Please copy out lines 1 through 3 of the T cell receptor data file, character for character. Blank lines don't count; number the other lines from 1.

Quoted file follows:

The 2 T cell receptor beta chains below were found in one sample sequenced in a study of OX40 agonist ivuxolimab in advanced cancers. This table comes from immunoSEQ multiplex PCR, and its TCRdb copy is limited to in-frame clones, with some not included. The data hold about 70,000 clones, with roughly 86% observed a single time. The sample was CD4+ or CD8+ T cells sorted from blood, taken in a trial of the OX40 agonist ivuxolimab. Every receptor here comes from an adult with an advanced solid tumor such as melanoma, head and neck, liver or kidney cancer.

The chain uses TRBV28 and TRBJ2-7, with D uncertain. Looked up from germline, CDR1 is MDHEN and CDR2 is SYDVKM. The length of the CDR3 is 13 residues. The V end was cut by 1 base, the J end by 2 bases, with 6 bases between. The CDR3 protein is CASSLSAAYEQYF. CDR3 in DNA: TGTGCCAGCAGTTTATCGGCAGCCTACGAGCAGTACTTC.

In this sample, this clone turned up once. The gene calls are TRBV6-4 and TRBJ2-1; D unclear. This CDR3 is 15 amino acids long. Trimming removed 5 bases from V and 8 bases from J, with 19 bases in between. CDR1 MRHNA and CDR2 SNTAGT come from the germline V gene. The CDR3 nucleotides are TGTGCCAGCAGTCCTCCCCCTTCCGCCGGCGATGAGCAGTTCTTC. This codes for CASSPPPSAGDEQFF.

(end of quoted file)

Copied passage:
The 2 T cell receptor beta chains below were found in one sample sequenced in a study of OX40 agonist ivuxolimab in advanced cancers. This table comes from immunoSEQ multiplex PCR, and its TCRdb copy is limited to in-frame clones, with some not included. The data hold about 70,000 clones, with roughly 86% observed a single time. The sample was CD4+ or CD8+ T cells sorted from blood, taken in a trial of the OX40 agonist ivuxolimab. Every receptor here comes from an adult with an advanced solid tumor such as melanoma, head and neck, liver or kidney cancer.

The chain uses TRBV28 and TRBJ2-7, with D uncertain. Looked up from germline, CDR1 is MDHEN and CDR2 is SYDVKM. The length of the CDR3 is 13 residues. The V end was cut by 1 base, the J end by 2 bases, with 6 bases between. The CDR3 protein is CASSLSAAYEQYF. CDR3 in DNA: TGTGCCAGCAGTTTATCGGCAGCCTACGAGCAGTACTTC.

In this sample, this clone turned up once. The gene calls are TRBV6-4 and TRBJ2-1; D unclear. This CDR3 is 15 amino acids long. Trimming removed 5 bases from V and 8 bases from J, with 19 bases in between. CDR1 MRHNA and CDR2 SNTAGT come from the germline V gene. The CDR3 nucleotides are TGTGCCAGCAGTCCTCCCCCTTCCGCCGGCGATGAGCAGTTCTTC. This codes for CASSPPPSAGDEQFF.